A hospital trust unfairly dismissed a senior manager when it matched her with unsuitable roles during a wide-ranging restructuring exercise, an employment tribunal has ruled.
East London employment tribunal said Mid Essex Hospital Services NHS Trust had “misled” Ms C Connell regarding a matching exercise as it brought three different trusts together.
Connell began working for the NHS in 1981. She was employed by Mid Essex Hospitals Trust from December 2014, initially as a transformation manager, before becoming associate director of quality improvement in April 2015. Both posts were rated band 9 in the NHS pay band structure, meaning they paid a minimum of £84,507 per year.
In February 2017, Connell’s employer launched a combined management unit with a number of other nearby trusts, called the Mid Essex, Southend and Basildon Institute (MSB Institute). The same month, MSB Institute proposed further restructuring, however Connell said she was unaware of the proposed restructure until 6 April 2017.
The jobs Connell was offered under the restructure fell under band 8d, meaning they paid approximately £15,000 less than she was receiving under band 9.
Connell attended an initial individual consultation meeting on 20 April 2017 and asked for confirmation in writing that her role had been made redundant. Tom Abell, the hospital group’s deputy chief executive and chief transformation officer, said she was “only potentially at risk of redundancy”.
Connell attended a further meeting in May, and her representative at the meeting asked whether Connell’s job description had been reviewed prior to the consultation commencing. Abell confirmed it had not been. By 2 August 2017, Connell had still not received her matching template, used in a restructure to assign an equivalent role.
On 9 August 2017, after a string of meetings in which she told her employer the roles she had been matched with were not suitable, Connell was signed off work due to work-related stress. Connell subsequently resigned on 1 September, citing “the fact that my role has been made redundant and in spite of that I have not been offered suitable alternative employment”.
The tribunal ruled that the restructuring team failed to carry out an adequate matching exercise and did not establish from the start what Connell’s duties and responsibilities were.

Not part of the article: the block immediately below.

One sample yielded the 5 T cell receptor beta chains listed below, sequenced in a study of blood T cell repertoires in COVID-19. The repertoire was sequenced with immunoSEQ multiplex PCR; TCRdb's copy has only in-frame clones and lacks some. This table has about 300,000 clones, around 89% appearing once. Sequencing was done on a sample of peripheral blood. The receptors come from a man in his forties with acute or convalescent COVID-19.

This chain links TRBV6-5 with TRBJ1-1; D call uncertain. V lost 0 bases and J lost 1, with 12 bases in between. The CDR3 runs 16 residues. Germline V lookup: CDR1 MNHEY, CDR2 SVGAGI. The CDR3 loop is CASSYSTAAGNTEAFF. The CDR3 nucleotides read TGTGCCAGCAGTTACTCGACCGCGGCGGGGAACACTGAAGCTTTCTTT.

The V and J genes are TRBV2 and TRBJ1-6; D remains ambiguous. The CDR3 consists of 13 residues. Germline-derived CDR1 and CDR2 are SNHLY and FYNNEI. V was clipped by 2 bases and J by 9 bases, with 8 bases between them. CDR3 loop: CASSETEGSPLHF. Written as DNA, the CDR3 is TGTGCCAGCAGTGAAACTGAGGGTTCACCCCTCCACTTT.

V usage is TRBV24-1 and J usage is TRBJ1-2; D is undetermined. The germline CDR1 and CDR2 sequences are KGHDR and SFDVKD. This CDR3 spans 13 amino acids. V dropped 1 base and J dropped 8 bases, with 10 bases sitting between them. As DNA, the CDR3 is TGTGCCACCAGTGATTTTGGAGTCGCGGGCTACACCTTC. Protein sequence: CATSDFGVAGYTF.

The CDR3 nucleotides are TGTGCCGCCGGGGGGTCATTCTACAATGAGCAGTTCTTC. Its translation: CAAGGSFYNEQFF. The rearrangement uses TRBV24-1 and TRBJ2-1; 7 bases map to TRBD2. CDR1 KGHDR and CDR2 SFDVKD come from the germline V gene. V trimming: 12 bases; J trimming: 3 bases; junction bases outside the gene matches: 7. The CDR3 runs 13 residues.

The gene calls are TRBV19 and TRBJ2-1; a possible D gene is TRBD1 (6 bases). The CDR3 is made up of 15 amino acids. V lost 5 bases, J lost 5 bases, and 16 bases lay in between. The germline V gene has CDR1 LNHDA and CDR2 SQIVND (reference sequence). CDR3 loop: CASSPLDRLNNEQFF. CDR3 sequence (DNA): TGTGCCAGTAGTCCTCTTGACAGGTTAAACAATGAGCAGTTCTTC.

In her judgment, Judge Brown said the trust had acted “without reasonable or proper cause, in such a way as was calculated or likely to destroy or seriously damage the relationship of trust and confidence” with Connell.
“The [matching] panel were untrained and received no guidance. They failed to consider most of the factors they were required to consider under the policy,” she added. A remedy hearing will take place at a later date.
Kirsty Ayre, partner at Irwin Mitchell, told People Management employers were entitled to structure their business as they saw fit, but the “caveat is there needs to be a fair process followed”.
“Employees have the right to be consulted about the changes occurring in a restructure,” Ayre said. “It’s about setting out to employees what the proposed changes are, why they’re occurring, being open, doing due diligence at the start and following the business’s policies.”
Croner associate director Paul Holcroft said employers needed to act carefully when proposing a restructure. “As this case identified, failing to provide workers with sufficient information, or a lack of awareness about job roles, can impact an employee’s trust and confidence in the fairness and reasonableness of the procedure being followed,” Holcroft said.
He added that confirmation of the removal of a job role should not be carried out until all alternatives have been examined and the consultation process has ended.
In a statement given to People Management, Abell said: “We have reflected on the findings of the tribunal and are working to tighten up processes so our staff are always treated fairly and appropriately.”
Connell could not be reached for comment.